1). He resided at Rensselaerwyck, Albany Cnty, NY in1649 He was a Carpenter bridge builder abt. 1650 Was building a house in 1652 & offered it up for sale in January 1657 ProbateHis will probated 02 28 1688 in Columbia Cnty,NY Killed by Esopus Indians abt Sept. 21,1659. From Early Immigrants to New Netherland Biographies Settlers of Rensselaerswyck 1630 1658 http www.rootsweb.com nycoloni biosett.html 2 Abraham Pietersz Vosburgh Vosburch, Vosburch, Vosbergen, Vosberghen Was in the colony in August 1649, and from Easter 1651 is charged with f16 a year for a house lot, north of the patroon s house. Sept. 30, 1656, he and Hans Jansz, from Rotterdam, jointly leased a mill on the creek south of the farm occupied by Jan Barentz Wemp, for six years, at f100 a year. The name of Abraham Pieterson Vosburgh appears in the records, as asettler in the colony of Rensselaerswyck as early as August, in the year1649 beginning with Easter in 1651 he paid rent to the Patroon of 16florins a year for a house lot, north of the Patroon s house. In the Oath to the Patroon taken by all the householders and free men of theColony, November 25, 1651, we find among the names, Abraham PieterszVosburg. On April 15, 1652, he was given permission by the Court tocontinue building his house, notwithstanding the location. On the sameday, Abraham Pietersen Vosburgh and Derrick Janssen were apointedsurveyors of buildingsthey were sworn in two days later. The duties ofAbraham Pietersen Vosburgh as surveyor of Buildings also appear to haveincluded the surveying of land he held this office up to 1654 andprobably later. He was by trade a carpenterand he contracted with theauthorities to build the first bridges at Beverwyck. March 17 1654, awarrant was issued to the treasurer, in favor of Abraham PiertersenVosburgh, carpenter, to the amount of 200 florins, for buiding twobridges. May 19, 1654, he was fined for not finishing the bridge overthe Second Kil. That he experienced difficulty in completing hiscontract is shown in the Court Minutes, for on May 30, 1654, he statedthat work on the bridge over the Third Kil would be begun in eight days.Further difficulties in the completion of the work took place in June,and he was compelled to employ Andries De Vos as his attorney to protecthis interests. September 2, 1654, a warrant was issued by the treasurerin favor of Abraham Pietersen Vosburgh for his work on the two bridges inBeverwyck. But this did not settle the matter by any means, because aslate as May 1, 1655, the Court granted him delay in paying his fines fornot completing the work on time. Through his occupation as carpenter and bridge builder, Abraham became asawmill operator and owner. Hans Jansz enchuys, or Hans Jansz fromRotterdam, conducted several sawmills in the colony. On September 30,1656, Han Jansz and Abraham obtained a ease of the water power on thecreek south of the farm of Jan Barentsz Wemp. the lease commencedJanuary 1, 1657, and ran for six successive years rent 200 guilders of200 good merchantable boards and two paif of fowls eacy year. Acondition of the lease was that the lessees were not to sell liquor tothe Indians. A sawmill was erected on the creek, which was in lateryears known as Wynant s Kil. Hans Jansz was more or less of a silentpartner in this enterprise at least his name never appears again therecords in connection with it. On August 26, 1658, Abraham Pietersen Voschborgh brought a suit against Wynant Gerritsen Van Der Pole hecomplained about Wynant Gerritsen s absence from the sawmill and that hehaed not put in his full time at work there, according to their contract the case was referred to arbitrators for settlement. On January 29, 1657, Abraham proposed to sell his house and lot inBeverwyck to the highest bidder. The lot was 10 rods deep and 4 rodswide it was next to Thomas Clabbort Chambers lot. This paper isimperfect and unexecuted and there is no evidence that a sale was made but it is important as it shows that Thomas Chambers was his neighbor,this being the Thomas Chambers who was one of the early settlers atEsopus Wildwyck or Kingston . The laslt events in the life of Abraham are found in the documentsrelating to the early hisstory of the Esopus settlement. After a hostiledemonstration by the Esopus Indians, Direcotr Stuyvesant visited theplace in the month of June, 1658. The following is from his journal covering the visit Four carpenterscame also on the 18th, engaged by Mrs. de Hulter to remove hr house,barns and sheds within the stockadeand on the 19th three more, whoom Ihad asked and engaged at Fort Orange to make a bridge over the Kil. Theywere aso to help the others remove their buildings, for which they hadasked me before my departure for Fort Orange. While there is no mentionof the name of Abraham Pietersen Vosburgh at this time, there is a strongsupposition that he was among the carpenters that came from Albany thisis strengthened by the fact that Director Stuyvesant went to Albany fromEsopus as we were much in need of a few five and six inch planks forwork according to his journal. The outlying settlers withdrew withinthe stockade for better protection, and no further severe encounters withthe Indians took place until Septmber, 1659. The documnetary history ofwhat transpired in that month is somewhat obscure the facts, however, asfar as they relate to Abraham are definite and clear enough to admit nodoubt. Thomas Chambers engaged eight Esopus Indians to break off corn ears forhim, while he was gathering his crops for the winter. On Saturday, afterthe day s work, he unwisely gave them a quantity of brandy, probably as areward for good service during the week. The Indians retired a shortdistance away, and after drinking the brandy they beacame noisy andquarrelsome the supply being exhausted, they tried to obtain more brandyfrom Chambers, but were unable to do so. The debauch continued wel oninto the night, and after a time, soldiers were sent out from the fort toascertain the cause of the disturbance. When the reconnoitering partyapproached the Indians, for some unexplained reason they became alarmed possibly by the rustling of the bushes in the wind and thinging thatthey were being attacked, they fired upon the drunken savages, and one ofthe Indians was killed. As a direct result of this ill advised andapparently unprovoked night attack, Abraham lost his ife. The EsopusIndians, always warlike and troublesome, were quick to revenge themselvesupon the settlers. The next morning, Sunday, they began to makethreatening demonstrations, and a dispatch was preparaed to be sent upthe river to Albany, to notify the Vice Director of the turn affairs hadtaken. After dispatching the letter to the General, on a yacht hired forthe purpose, by Jacob Jansen Stoll and Thomas Clabbert, the escort party,while returning to the Fort, were surprised by the Indians, and at thetennis court near the strand they allowed themselves to be takenprisoners. There were 13 men in the party that was captured. TheSergeant with 5 soldiersThomas Clabbert, Jacob Jensen Stoll, orJacob Hab who was badly wounded, A carpenter, Abraham by name Pieter Dircks and his man Evert Pelt s Pels boy and Lewies theFrenchman, who was killed. In a letter from Vice Director La Montagne toDirector Stuyvesant, dated September 26, 1659, he states that the capturetook place at the Esopus last Sunday the 21st instant. about two o clockin the afternoon and in the list of those captured the name AbrahamVosburgh appears in the place of Abraham, the carpenter. The next day, Thomas Clabbert was exchanged for a savage, and one soldierescaped during the night, leaving 10 in captivity. An account of certainCatskill Indians, giving their story of the origin of the affair iswithout date, but states that Thomas Chambers is free again, 5 havebeen cut in the head with a hatchet, one has been shot dead, the Sergeantis still living with 2 others. It is prpobable that the prisoners whowere scalped were put to death shortly after their capture one historiansays that they were burned at the stake, but I have not found thedocumentary evidence to support this statement, and it seems unlikelythat Stuyvesant would have left such an outrage as this pass unmnetionedin his dispatches. A letter to Director Stuyvesant from Ensign Smidt ofthe garrison at Esopus, dated November 1, 1659, states that as a resultof the good efforts of 2 Mahikander Indians, 2 prisoners were returnedto the Fort on the first of this month. They were a soldier namedPieter Lamertzen and a free man named Pieter Hillebrantzen. Again in aleter from Ensign Smidt to Vice Director La Montagne, dated November 3,1659, he says It is true we have got back two prisoners, but they keepthe boy yet and have killed all the others. The boy of Evert Pels wasstill in captivity as late as February 24, 1660. According to tradition,his life was saved by an Indian maiden whom he afterward married, and itis said that he refused to be exchanged or ransomed. The letter from Ensign Smidt reporting the uprising of the Indians atEsopus, gives the date of the capture as September 20th. But accordingto the calendar, September 21st was Sunday, and the last date isundoubtedly correct. September 21, 1659, is also assumed to have beenthe date of the death of Abraham Pietersen Vosburgh, as it cannot havebeen more than a few days from that, in any event. Look up Andries deVos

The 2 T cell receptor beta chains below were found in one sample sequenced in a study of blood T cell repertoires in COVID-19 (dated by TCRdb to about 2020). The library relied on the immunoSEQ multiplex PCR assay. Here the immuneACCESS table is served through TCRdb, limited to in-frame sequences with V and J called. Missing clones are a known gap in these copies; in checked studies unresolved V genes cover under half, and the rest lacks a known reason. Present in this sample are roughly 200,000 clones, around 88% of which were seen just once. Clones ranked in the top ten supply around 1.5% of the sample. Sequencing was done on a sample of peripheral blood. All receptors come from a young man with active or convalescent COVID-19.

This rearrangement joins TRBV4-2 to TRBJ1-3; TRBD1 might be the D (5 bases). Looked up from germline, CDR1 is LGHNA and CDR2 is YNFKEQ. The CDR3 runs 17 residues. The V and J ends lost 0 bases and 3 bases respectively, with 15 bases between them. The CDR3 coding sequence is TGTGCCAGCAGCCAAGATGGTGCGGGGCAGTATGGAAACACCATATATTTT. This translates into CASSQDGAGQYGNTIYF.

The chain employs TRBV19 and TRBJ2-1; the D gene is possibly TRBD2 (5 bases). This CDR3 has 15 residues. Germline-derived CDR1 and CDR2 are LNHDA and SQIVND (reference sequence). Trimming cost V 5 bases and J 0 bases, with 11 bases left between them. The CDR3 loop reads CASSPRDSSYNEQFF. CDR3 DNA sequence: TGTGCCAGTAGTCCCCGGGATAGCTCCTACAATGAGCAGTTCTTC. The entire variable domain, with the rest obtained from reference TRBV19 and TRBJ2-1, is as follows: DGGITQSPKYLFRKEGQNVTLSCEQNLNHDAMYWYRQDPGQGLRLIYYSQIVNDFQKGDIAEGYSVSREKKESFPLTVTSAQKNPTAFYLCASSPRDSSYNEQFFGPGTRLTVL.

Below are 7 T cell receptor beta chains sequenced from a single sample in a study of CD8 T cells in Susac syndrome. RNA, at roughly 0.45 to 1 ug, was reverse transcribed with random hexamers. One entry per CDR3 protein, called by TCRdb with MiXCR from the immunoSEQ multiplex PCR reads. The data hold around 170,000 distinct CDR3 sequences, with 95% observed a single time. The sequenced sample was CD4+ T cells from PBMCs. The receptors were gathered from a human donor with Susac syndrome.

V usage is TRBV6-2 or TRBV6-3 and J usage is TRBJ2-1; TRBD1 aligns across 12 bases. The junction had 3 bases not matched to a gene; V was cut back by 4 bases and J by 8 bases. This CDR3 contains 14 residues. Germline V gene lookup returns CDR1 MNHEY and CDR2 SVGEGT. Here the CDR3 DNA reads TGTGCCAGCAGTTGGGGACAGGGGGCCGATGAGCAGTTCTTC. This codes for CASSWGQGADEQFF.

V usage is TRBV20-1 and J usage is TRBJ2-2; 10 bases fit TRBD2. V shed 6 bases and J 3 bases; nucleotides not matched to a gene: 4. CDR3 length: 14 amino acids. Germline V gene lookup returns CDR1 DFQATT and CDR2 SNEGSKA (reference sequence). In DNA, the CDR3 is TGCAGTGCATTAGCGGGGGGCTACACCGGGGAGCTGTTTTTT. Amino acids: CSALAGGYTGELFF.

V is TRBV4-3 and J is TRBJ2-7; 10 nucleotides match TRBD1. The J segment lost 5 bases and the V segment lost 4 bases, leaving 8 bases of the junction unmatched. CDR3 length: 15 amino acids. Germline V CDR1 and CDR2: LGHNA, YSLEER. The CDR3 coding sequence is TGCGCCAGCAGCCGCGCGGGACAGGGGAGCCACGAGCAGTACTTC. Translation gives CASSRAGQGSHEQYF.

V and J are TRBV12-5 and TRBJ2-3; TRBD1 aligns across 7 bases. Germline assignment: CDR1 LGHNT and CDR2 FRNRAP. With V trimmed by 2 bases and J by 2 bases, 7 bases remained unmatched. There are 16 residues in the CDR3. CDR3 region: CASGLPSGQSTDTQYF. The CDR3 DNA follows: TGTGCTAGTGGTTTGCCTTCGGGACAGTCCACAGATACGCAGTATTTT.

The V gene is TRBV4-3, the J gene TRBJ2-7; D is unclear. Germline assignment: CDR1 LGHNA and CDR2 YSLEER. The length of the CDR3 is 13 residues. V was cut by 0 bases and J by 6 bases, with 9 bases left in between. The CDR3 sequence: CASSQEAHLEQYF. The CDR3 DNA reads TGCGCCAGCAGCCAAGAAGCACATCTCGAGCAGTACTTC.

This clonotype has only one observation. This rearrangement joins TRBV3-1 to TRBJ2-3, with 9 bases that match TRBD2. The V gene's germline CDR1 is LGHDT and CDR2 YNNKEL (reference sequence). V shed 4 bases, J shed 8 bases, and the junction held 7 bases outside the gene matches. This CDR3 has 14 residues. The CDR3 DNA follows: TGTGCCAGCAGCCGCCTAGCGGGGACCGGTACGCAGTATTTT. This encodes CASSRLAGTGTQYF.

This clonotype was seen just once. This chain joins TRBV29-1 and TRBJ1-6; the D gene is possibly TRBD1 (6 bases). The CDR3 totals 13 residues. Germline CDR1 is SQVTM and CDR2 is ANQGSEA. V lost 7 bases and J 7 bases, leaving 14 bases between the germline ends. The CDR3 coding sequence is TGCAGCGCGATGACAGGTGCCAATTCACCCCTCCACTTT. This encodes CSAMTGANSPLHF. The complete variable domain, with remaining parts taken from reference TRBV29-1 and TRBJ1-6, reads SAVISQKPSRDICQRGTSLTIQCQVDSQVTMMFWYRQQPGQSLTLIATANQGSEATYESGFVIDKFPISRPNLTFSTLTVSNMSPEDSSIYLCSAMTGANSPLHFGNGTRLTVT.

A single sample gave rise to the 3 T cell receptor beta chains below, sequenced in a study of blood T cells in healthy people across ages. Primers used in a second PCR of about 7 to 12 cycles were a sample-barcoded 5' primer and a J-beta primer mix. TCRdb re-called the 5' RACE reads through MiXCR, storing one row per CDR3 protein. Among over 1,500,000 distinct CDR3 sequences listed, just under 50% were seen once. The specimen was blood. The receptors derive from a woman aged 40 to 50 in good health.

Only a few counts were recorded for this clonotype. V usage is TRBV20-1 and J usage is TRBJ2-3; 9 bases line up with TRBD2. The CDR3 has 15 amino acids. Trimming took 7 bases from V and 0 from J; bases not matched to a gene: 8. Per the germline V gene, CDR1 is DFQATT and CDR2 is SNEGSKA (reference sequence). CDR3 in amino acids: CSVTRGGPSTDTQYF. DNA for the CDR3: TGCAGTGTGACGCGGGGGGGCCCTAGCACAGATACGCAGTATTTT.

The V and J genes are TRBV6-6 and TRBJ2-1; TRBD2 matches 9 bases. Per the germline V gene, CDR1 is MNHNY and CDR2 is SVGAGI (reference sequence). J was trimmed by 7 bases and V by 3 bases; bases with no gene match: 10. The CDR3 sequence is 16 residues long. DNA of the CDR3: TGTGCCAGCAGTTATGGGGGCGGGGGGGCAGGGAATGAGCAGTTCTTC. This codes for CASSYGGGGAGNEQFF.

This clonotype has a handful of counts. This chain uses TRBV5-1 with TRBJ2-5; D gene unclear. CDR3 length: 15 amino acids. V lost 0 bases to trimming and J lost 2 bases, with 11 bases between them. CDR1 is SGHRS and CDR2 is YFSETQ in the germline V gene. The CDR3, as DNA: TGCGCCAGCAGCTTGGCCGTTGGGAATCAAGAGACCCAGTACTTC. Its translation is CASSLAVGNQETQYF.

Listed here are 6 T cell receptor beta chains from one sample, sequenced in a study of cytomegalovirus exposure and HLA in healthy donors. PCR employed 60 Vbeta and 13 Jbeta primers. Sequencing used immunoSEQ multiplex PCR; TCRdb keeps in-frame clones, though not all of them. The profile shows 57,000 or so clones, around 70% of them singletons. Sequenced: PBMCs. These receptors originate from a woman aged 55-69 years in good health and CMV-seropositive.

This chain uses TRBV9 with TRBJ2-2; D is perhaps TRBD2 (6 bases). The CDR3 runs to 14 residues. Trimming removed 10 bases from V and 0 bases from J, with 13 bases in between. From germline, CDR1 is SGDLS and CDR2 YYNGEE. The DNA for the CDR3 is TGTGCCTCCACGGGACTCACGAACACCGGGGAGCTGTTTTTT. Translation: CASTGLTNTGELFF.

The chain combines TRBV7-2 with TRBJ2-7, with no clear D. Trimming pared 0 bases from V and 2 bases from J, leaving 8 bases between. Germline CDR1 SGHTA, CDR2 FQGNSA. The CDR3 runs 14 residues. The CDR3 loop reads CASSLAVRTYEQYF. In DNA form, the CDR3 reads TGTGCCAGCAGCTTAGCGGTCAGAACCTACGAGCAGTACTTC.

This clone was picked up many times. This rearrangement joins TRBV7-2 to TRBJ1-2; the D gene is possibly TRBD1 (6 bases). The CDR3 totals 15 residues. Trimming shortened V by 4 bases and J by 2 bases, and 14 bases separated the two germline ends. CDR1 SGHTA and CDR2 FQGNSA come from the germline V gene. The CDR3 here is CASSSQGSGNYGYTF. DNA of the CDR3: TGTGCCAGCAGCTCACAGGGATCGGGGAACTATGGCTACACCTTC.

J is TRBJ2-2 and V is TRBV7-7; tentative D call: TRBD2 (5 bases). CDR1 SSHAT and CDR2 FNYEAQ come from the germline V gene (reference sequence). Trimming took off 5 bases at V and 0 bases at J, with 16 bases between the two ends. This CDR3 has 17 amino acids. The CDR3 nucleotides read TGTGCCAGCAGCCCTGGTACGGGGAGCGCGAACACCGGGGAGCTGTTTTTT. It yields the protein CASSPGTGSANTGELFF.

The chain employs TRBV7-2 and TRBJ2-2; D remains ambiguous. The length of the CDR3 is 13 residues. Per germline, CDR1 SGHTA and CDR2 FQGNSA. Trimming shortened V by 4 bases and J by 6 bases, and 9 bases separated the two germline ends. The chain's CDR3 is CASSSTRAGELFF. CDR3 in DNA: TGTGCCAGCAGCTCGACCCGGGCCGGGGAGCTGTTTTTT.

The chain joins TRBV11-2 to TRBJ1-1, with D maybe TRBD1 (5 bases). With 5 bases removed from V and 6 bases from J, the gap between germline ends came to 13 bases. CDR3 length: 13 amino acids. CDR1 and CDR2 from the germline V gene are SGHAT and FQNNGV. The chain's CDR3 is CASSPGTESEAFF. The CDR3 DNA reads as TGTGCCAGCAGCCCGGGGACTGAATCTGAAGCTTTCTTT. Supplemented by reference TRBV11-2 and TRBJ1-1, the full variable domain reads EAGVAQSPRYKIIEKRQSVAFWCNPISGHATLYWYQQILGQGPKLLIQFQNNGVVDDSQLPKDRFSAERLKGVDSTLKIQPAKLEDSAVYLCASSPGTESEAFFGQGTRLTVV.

2). Owned land in Oak  s Bluff area of Martha  s Vineyard which was first Dutch, then New York, then Mass. Know as the litegatious Geerty in the book, Histroy of Old Kinderhook, she was often in court to collect monies and goods owed her late husband and then her children and her self, also because of squables with neighbors.  GEERTRUY PIETERSE COEYMANS  Although Abraham Pietersen Vosburgh met his death in the prime of manhood, and probably when under the age of forty years, his family was not destined to become extinct.  The task of raising his three sons, who became progenitors of the thousands bearing the name Vosburgh in this country, fell to his widow, Geertruy Pieterse, a sister of Barent Pieterse Coeymans, the miller of Norman  s Kil.  The story of her life as it comes down to us is gleaned principally from the Fort Orange Court records.  Her name appears before the Court many times, both as plaintiff and defendant.  The causes of the suits were often trivial and many of them are not alluded to here  Geertruy was perhaps too zealous in preserving her rights, and in so doing she seems to have made more enemies that friends.  The life of the early settlers was not an easy one under the   most favorable conditions. She was left a widow with four or five small children, all under the age of ten years  she  had to fight her way with this burden in a community where hard manual labor was almost the sole means of livelihood.     Her husbands     estate consisted    of a partnership in  the sawmill at Wynant  s Kil, with Wynant Gerritsen Van der Poel, which was more or less encumbered with outstanding accounts, some being assets and some being liabilities.  Her husband kept a book of accounts to which reference is made in one of her suits in the Kingston Court records.  As she was robbed of the sheltering arm of a husband, it is not surprising that Geertruy resorted often to the Courts as her only means of protection.       She did not marry again, within a year or two, as was usually the custom with the early settlers, but remained a widow for nearly ten years and fought her battles unaided.  Her second marriage, with Albert Andriessen Bratt was short lived and ended in divorce.  The name of  Geertruy Pieters, wife of Abraham Pietersen Vosburgh,  first appears in the Court records on September 1, 1654, when she did not appear although summoned for the third time.  On December 17, 1658, she brought an action against Annetie Lievens, wife of Goosen Gerritsen,  for payment of some coronets  or chaplets  which she loaned defendantthe latter pleads that she and Maria Wesselsen being bridesmaids, borrowed the articles in common  they are ordered to pay the bill between them.    On June 15, 1660, Adriaen Jansen from Leyden, attorney of the widow of Abraham Vosburgh, brought action against Wynant Gerritsen for delivery of a sawmill  judgement for the plaintiff.  On November 8, 1661, she sued Jan Van Breemen in the court at Kingston for payment for 200 boards to be delivered at Wildwyck  Kingston .  This may have been an old account for boards that were sold by Abraham Pietersen Vosburgh, but it is not possible to determine this from the court records.      The next suit, brought also in Kingston, on October 31, 1662, shows that she was still collecting debts due her husband.  The defendant was Marten Harmensen.   Complainant demands payment of the amount of 53 gldrs 8 st. originating from debts for liquor as per bill shown by her, and which she says has been taken from her husband  s book.  On March 20, 1663, Geertruy Pieters, widow of Abraham Vosburgh, et al, leased to Wynant Gerritsen Van der Pbel, her half of the sawmill south of Jan Barentsen Wemp  s farm, for a term of four years.  A valuation of the property appears in Notarial Papers, Vol II, page 393.        Translation from the Dutch  To day the 6th of November 1663 have Willem Bout and Pieter Meesen  Vrooman , accompanied by       , at the request of Wynant Gerritze and under instructions of the magistrates of the Colony       of Rensselaerswyck, visited, inspected and valued according to their best knowledge the Sawmill and the dwelling house belonging to Wynant and to the Widow of Abraham Vosburgh in partnership, as the same stands at present.  They value the mill and the dwelling house  which were in very bad shape  at twelve hundred and fifty guilders in Sewant,  Wampum    List of Tools  belonging to the partnership . 7     upper                 9    unde         4 1               I  long saw, 1 short saw, I set iron  1 saw  set  7 old saws,l           1 heap of old iron.  Geertruy Vosburgh and Wynant Gerritsen were unable to agree in their partnership, and on February 4, 1668 9, the court decided  in relation to the case of Wynant Gerritsen Van der Poel vs.  Geertruy Vosburgh, either that they come to an amicable    settlement, or    that the     saw mill owned      in partnership, be sold at auction.  On May 10, 1671, Geertruy Vosburgh sued Wynaht Gerritsen for pay for the mill formerly owned in partnership  and on July 31, the partnership accounts were brought into court.        On October 18, 1674, Geertruy, late widow of Abraham Pietersen vosburgh, sold to Wynant Gerritsen Van der Poel her half of the sawmill in the Colony of Rensselaerswyck, on the east side of the river, standing on the Kil, opposite Philipp Schuyler  s bourwey, and south of Jeronimus Ebbinck  s        bourwey.   This ended the transactions relating to the sawmill on Wynant  s Kil.  Land in Albany was patented to Geertruy Vosburgh on September 6, 1667, being described as follows   Lot No. 3, 36 12 x 6 rods, on the west side of Pearl Street, about 150 feet north of State Street.  on November 6, 1685, she sold this lot to Johannes Beekman   Lot bounded south by Johannes Beekman, north by Luycas Gerritsen et al, west by Omy La Grangie and Jan Byvanck, and east by the street.         On August 6, 1683, Geertruy Vosburgh contributed to the support of the new Minister at Albany, Dominie Godfridus Delius,  two pieces of eight.  Geertruy Pietersen Vosburgh married about 1669, Albert Andriessen Bratt of Norman  s Kil, who was a widower.   On January 13, 1669 70, Geertruyt  Vosburch asks that the marriage contract with her husband may be enforced and  that he may be reprimanded for his extravagance  so ordered.  May 2, 1670, Resolved to order a division of the property between Geertruy and her husband.  July 27, 1670, order to sell the property of Geertruy Vosburgh and her husband, for the purpose of division.  On October 24, 1670, the governor gave an order for the separation of Albert Andriese and Geertruy Vosbur4h becausestrife and differences hsth arisen between them.  July 31, 1671, Geertruy Vosburgh sued Aelbert Andriessen for arrears  of alimony.  August 13, 1672, Geertruy Vosburch asks for satisfaction of demands on her former husband, Aelbert Andriessen  referred to the judgement of August 25, 1671. After her divorce, Geertruy continued to use the name Vosburghin fact as far as the evidence in the records is concerned, itis probable that she never used the name Bratt at any time.  This whole unfortunate matrimonial venture can hardly have occupied more than a year and a half. In 1676, Geertruy Vosburgh sued Jan Tyssen Goes for trespass on some land at the Half Moon, at Kinderhook.  This was probably the same land that she occupied there for her eldest son, Pieter.    Reports of this suit appeared at least three times in court, but owing to shortness of time, the documents were not translated.  After 1681 and possibly before that year, Geertruy Vosburgh was a resident of Kinderhook  she probably lived with her eldest son, Pieter.  Translations of two court actions follow.  While the events are of trivial importance, they still throw an interesting light on the everyday occurrences in the lives of the early settlers at Kinderhook.  July 5, 1681.  Pr.  Borsie, from Kinderhook, plaintiff, VS.   Geertruy Vosburgh,defendant.  Plaintiff says that defendant has accused his wife of theft of her chickens and that she has proofs of it  the accusation .  Defendant says that some of her chickens remain with the plaintiff  that is to say, Geertruy  s chickens are in the plaintiff  s yardbut she denies having accused her of theft.          The Hon. Court, having heard the case, threw it out of court, as being too unimportant to be dealt with, and condemns both parties to pay the costs.  September    5,    1682.   Andries    Jacobse     Gardenier, plaintiff, vs. Geertruy       Vosburgh, defendant.        Plaintiff complains that one of his pigs has been bitten to death, on the land of Geertruy Vosburgh and that her land lies open  unfenced .  Plaintiff asks for damages.  Defendant denies that she has caused his pig to be bitten to death and says that her land is not open.       The Court orders that the plaintiff  s demand be dismissed, as there is no proof. Plaintiff to pay the costs.  Both these cases show that Geertruy was a woman of sharp wits and well able to look out for herself, when appearing in court.  She had evidently profited by her long experience in other cases, and had learned most legal tricks.  The closing years. of Geertruy Vosburgh  s life were spent at Kinderhook, surrounded by the families of her sons, whom she saw become men of affairs in that community, and in their success in life she must have felt that her early struggles and trials were well repaid.